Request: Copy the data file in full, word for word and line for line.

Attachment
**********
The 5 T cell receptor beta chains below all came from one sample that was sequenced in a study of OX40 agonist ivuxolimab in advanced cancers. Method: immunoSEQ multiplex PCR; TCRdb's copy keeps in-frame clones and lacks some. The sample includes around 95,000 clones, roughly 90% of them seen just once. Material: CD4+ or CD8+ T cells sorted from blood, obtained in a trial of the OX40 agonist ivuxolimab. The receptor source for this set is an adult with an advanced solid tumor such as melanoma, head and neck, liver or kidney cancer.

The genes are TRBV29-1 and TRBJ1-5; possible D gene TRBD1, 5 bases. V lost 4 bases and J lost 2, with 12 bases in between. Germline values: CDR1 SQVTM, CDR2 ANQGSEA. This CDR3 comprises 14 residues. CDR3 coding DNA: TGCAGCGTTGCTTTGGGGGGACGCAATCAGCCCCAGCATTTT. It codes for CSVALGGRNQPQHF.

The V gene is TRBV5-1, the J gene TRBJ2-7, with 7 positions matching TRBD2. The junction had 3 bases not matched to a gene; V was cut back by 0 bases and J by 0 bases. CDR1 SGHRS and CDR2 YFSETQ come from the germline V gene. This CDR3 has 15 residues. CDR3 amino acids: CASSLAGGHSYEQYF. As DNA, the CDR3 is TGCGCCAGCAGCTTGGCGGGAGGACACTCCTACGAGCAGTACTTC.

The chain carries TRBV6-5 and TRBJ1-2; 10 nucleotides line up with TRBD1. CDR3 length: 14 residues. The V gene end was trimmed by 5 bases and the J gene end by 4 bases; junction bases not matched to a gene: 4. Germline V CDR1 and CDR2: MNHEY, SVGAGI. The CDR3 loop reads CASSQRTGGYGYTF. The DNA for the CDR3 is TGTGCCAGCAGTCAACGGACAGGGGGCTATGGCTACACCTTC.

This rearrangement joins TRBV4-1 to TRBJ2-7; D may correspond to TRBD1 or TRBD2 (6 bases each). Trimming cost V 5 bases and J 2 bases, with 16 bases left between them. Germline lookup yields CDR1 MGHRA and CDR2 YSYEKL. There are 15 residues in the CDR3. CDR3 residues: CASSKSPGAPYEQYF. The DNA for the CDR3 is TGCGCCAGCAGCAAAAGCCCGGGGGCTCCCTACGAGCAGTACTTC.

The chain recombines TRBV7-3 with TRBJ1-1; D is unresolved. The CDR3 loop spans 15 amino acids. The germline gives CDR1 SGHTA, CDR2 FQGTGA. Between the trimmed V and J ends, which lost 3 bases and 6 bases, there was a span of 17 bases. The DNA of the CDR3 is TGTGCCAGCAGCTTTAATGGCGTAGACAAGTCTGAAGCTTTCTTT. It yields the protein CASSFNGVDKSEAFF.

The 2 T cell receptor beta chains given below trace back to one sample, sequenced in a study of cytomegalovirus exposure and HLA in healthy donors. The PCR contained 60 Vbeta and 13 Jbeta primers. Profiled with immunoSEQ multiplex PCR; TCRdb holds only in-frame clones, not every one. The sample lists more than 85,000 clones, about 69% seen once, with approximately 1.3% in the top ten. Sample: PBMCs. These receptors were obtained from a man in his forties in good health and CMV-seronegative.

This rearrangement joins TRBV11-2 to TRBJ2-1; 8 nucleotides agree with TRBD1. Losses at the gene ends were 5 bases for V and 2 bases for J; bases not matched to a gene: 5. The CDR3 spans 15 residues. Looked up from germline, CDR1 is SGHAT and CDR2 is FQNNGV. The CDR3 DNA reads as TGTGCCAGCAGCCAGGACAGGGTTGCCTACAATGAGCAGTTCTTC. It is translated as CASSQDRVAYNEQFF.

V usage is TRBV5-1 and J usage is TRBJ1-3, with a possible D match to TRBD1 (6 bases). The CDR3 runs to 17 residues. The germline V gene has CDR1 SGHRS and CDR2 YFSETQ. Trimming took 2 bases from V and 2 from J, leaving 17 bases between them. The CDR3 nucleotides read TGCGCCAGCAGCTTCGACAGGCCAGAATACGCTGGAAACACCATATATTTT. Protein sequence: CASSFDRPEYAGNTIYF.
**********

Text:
The 5 T cell receptor beta chains below all came from one sample that was sequenced in a study of OX40 agonist ivuxolimab in advanced cancers. Method: immunoSEQ multiplex PCR; TCRdb's copy keeps in-frame clones and lacks some. The sample includes around 95,000 clones, roughly 90% of them seen just once. Material: CD4+ or CD8+ T cells sorted from blood, obtained in a trial of the OX40 agonist ivuxolimab. The receptor source for this set is an adult with an advanced solid tumor such as melanoma, head and neck, liver or kidney cancer.

The genes are TRBV29-1 and TRBJ1-5; possible D gene TRBD1, 5 bases. V lost 4 bases and J lost 2, with 12 bases in between. Germline values: CDR1 SQVTM, CDR2 ANQGSEA. This CDR3 comprises 14 residues. CDR3 coding DNA: TGCAGCGTTGCTTTGGGGGGACGCAATCAGCCCCAGCATTTT. It codes for CSVALGGRNQPQHF.

The V gene is TRBV5-1, the J gene TRBJ2-7, with 7 positions matching TRBD2. The junction had 3 bases not matched to a gene; V was cut back by 0 bases and J by 0 bases. CDR1 SGHRS and CDR2 YFSETQ come from the germline V gene. This CDR3 has 15 residues. CDR3 amino acids: CASSLAGGHSYEQYF. As DNA, the CDR3 is TGCGCCAGCAGCTTGGCGGGAGGACACTCCTACGAGCAGTACTTC.

The chain carries TRBV6-5 and TRBJ1-2; 10 nucleotides line up with TRBD1. CDR3 length: 14 residues. The V gene end was trimmed by 5 bases and the J gene end by 4 bases; junction bases not matched to a gene: 4. Germline V CDR1 and CDR2: MNHEY, SVGAGI. The CDR3 loop reads CASSQRTGGYGYTF. The DNA for the CDR3 is TGTGCCAGCAGTCAACGGACAGGGGGCTATGGCTACACCTTC.

This rearrangement joins TRBV4-1 to TRBJ2-7; D may correspond to TRBD1 or TRBD2 (6 bases each). Trimming cost V 5 bases and J 2 bases, with 16 bases left between them. Germline lookup yields CDR1 MGHRA and CDR2 YSYEKL. There are 15 residues in the CDR3. CDR3 residues: CASSKSPGAPYEQYF. The DNA for the CDR3 is TGCGCCAGCAGCAAAAGCCCGGGGGCTCCCTACGAGCAGTACTTC.

The chain recombines TRBV7-3 with TRBJ1-1; D is unresolved. The CDR3 loop spans 15 amino acids. The germline gives CDR1 SGHTA, CDR2 FQGTGA. Between the trimmed V and J ends, which lost 3 bases and 6 bases, there was a span of 17 bases. The DNA of the CDR3 is TGTGCCAGCAGCTTTAATGGCGTAGACAAGTCTGAAGCTTTCTTT. It yields the protein CASSFNGVDKSEAFF.

The 2 T cell receptor beta chains given below trace back to one sample, sequenced in a study of cytomegalovirus exposure and HLA in healthy donors. The PCR contained 60 Vbeta and 13 Jbeta primers. Profiled with immunoSEQ multiplex PCR; TCRdb holds only in-frame clones, not every one. The sample lists more than 85,000 clones, about 69% seen once, with approximately 1.3% in the top ten. Sample: PBMCs. These receptors were obtained from a man in his forties in good health and CMV-seronegative.

This rearrangement joins TRBV11-2 to TRBJ2-1; 8 nucleotides agree with TRBD1. Losses at the gene ends were 5 bases for V and 2 bases for J; bases not matched to a gene: 5. The CDR3 spans 15 residues. Looked up from germline, CDR1 is SGHAT and CDR2 is FQNNGV. The CDR3 DNA reads as TGTGCCAGCAGCCAGGACAGGGTTGCCTACAATGAGCAGTTCTTC. It is translated as CASSQDRVAYNEQFF.

V usage is TRBV5-1 and J usage is TRBJ1-3, with a possible D match to TRBD1 (6 bases). The CDR3 runs to 17 residues. The germline V gene has CDR1 SGHRS and CDR2 YFSETQ. Trimming took 2 bases from V and 2 from J, leaving 17 bases between them. The CDR3 nucleotides read TGCGCCAGCAGCTTCGACAGGCCAGAATACGCTGGAAACACCATATATTTT. Protein sequence: CASSFDRPEYAGNTIYF.